Here’s what I think about this new computer, about my new Nook, about my fossilized cell phone, about Facebook, about the difference between three “G’s” and four. They will never define who I am. 

A friend of one of my friends on Facebook lamented the other day she wanted to learn to play the fiddle, but a music professor from the University of California at Santa Cruz told her she’s too old—that her brain is “hardwired” (no clue what he meant by that). I don’t know how old she is, but I suspect she’s about the same age as my friend, which would mean she’s eight or ten years younger than I (a Baby Boomer). 

I told her the professor is crazy. She wants to learn to fiddle? Learn to fiddle! In fact, if my neurologist’s advice is worth anything—he’s responsible for my trying to learn to think and use my feet at the same time (his suggestion for a new skill to learn to keep my brain young) on the square dance floor—she not only CAN learn to fiddle, she NEEDS to! 

I understand that. 

But I don’t understand iPhones or “Apps.” I don’t  understand the GPS system in my sister’s car although I sort of learned to use it—except the volume went down so I couldn’t hear it, and I couldn’t figure how to make it louder—using her car while she was in Mexico. My niece had to explain to me (after a year) how to write on someone’s “Wall” in Facebook. I don’t understand Twitter or iTunes (my sister sent me some Christmas music I still can’t listen to). It took me three days to get my Nook set up on my wireless line at home and registered so I can buy a book—and I still have no clue how to download the dozens of PDF files on my computer—which was the reason I bought the Nook in the first place. I don’t understand PDF files, by the way. I just use them.

Shall I continue? Or shall I simply say you all live in a world I cannot comprehend. I will stick to playing the organ and typing on my computer and using my cellphone (on which I have eliminated “texting” because I can’t see the tiny words), and perhaps square dancing. And reading books—perhaps on my Nook eventually.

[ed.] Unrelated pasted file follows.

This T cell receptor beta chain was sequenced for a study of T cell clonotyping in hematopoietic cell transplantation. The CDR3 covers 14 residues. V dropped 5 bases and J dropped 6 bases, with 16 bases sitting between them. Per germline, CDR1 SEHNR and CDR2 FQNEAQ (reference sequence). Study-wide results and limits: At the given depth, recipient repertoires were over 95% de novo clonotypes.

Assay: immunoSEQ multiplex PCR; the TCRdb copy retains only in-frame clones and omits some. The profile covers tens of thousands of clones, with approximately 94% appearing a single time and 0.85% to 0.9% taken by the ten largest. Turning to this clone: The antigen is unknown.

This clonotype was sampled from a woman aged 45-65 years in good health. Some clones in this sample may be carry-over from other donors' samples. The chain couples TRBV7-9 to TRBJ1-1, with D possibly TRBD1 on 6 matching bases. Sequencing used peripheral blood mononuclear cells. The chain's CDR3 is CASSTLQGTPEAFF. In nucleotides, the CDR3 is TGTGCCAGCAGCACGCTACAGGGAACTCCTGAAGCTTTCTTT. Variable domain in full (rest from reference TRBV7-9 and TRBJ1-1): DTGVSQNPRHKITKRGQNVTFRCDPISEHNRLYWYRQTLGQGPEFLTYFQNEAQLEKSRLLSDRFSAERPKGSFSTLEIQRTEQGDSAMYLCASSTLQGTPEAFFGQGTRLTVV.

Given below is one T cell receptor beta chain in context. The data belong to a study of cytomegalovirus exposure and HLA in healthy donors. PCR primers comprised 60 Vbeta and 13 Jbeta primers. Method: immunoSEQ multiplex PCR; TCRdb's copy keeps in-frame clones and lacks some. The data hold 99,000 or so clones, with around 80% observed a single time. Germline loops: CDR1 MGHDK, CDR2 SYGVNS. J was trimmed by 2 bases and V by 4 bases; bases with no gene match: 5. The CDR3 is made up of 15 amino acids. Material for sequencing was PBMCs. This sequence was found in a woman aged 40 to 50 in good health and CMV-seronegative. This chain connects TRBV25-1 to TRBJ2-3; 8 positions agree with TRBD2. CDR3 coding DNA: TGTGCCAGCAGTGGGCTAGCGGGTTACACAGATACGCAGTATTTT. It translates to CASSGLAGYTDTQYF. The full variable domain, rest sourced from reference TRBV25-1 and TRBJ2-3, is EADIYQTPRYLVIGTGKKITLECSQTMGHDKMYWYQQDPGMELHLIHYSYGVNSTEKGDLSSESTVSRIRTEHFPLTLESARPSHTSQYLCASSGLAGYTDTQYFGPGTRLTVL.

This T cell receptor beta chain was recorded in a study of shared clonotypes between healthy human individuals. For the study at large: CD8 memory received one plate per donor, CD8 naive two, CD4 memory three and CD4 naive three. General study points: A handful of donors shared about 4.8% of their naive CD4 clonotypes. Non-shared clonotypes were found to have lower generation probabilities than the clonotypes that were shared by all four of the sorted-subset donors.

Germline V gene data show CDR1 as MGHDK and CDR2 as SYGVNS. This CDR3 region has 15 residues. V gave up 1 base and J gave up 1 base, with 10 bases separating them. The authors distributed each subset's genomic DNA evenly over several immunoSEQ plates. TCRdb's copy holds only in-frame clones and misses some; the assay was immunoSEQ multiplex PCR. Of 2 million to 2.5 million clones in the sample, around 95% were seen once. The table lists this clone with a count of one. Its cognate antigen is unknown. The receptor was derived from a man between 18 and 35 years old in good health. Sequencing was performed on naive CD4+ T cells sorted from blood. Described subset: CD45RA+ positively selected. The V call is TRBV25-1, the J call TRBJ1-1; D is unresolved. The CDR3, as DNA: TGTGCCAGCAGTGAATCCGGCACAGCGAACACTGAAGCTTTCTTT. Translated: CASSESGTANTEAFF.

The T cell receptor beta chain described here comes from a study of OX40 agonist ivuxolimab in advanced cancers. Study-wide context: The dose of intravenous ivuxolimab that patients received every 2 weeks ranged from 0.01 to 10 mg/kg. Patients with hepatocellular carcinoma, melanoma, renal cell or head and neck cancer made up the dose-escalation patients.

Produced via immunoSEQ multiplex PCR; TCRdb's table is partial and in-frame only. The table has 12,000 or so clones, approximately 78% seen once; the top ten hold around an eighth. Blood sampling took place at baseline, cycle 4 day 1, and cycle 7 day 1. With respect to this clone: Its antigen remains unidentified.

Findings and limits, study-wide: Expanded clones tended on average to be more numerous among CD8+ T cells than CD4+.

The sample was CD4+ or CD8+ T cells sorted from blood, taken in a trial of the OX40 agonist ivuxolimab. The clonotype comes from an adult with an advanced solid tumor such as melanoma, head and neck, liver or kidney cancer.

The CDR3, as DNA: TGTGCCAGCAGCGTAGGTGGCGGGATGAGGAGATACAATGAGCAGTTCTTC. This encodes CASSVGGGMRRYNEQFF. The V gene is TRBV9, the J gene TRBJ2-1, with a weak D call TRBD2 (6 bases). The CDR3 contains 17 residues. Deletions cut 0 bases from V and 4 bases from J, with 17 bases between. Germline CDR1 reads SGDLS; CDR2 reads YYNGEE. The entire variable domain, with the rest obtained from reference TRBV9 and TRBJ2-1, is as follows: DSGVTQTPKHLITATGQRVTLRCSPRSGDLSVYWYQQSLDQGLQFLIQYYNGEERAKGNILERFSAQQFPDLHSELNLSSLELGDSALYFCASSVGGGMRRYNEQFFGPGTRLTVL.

I’m that strange, befuddled, living-in-the-past old man your mother warned you about. Even the real Baby Boomers probably understand what’s going on better than I do. After all, they invented all this stuff. 

I can’t believe I’m writing this. I’m not stupid. I’m not even incompetent (except at balancing my checkbook). I want to stay au courant. Really, I do. But I think there’s just too much stuff. And those of us whose brains are hardwired (maybe that professor was right) to play in the snow and practice the organ—who had to learn this stuff well after we were six years old—need a Visiting Nerd Association to get us through the Golden Boomer Era. Maybe Medicare will cover it. Emergency treatment.

**Military/Political Events in my lifetime:
February 4-11 Yalta Conference
February 13 Dresden destroyed (why?)
March 7 Allies take Cologne
April 12 Allies liberate Buchenwald
April 30 Hitler commits suicide
May 8 Victory in Europe Day
July 16 First US atomic bomb test
July 16-August 2 Potsdam Conference (direct cause of Korean War and Cold War)
August 6 First Atomic bomb dropped on Hiroshima
August 9 Second Atomic bomb dropped on Nagasaki
September 2 Victory over Japan Day
October 24 United Nations is born|
June 25 North Korea invades South Korea
July 7 UN force created with Douglas MacArthur as commander|1951:
April 11 Truman fires MacArthur
November 4 Dwight D. Eisenhower elected President
July 31 Senator Robert A. Taft (R-Ohio) dies


  1. There are simply too many things to be interested enough in all of them to bother learning them. The new technology that comes out baffles me until I need to use it either for work or home or whatever. I’ve got better at figuring things out but I have also got better at filtering out what is useful to me and what is w distracting waste of time. It took me almost 2 years of using Twitter to get the hang of it; and now there’s Quora coming along and people are bleating about how it will replace Twitter.
    Personally, I’m the kind who’d have stuck with the old hand axe until it became blindingly obvious that the new axes and so on worked better. If I need it, I’ll learn it. I’d imagine you’re the same.


  2. If I need it, I’ll TRY to learn it.
    But not always successfully.


  3. […] more than most people my age (66) because no middle-class or academic or healthy American (no baby boomer—which I am NOT) wants to admit that what we thought was old when Eisenhower was President is no […]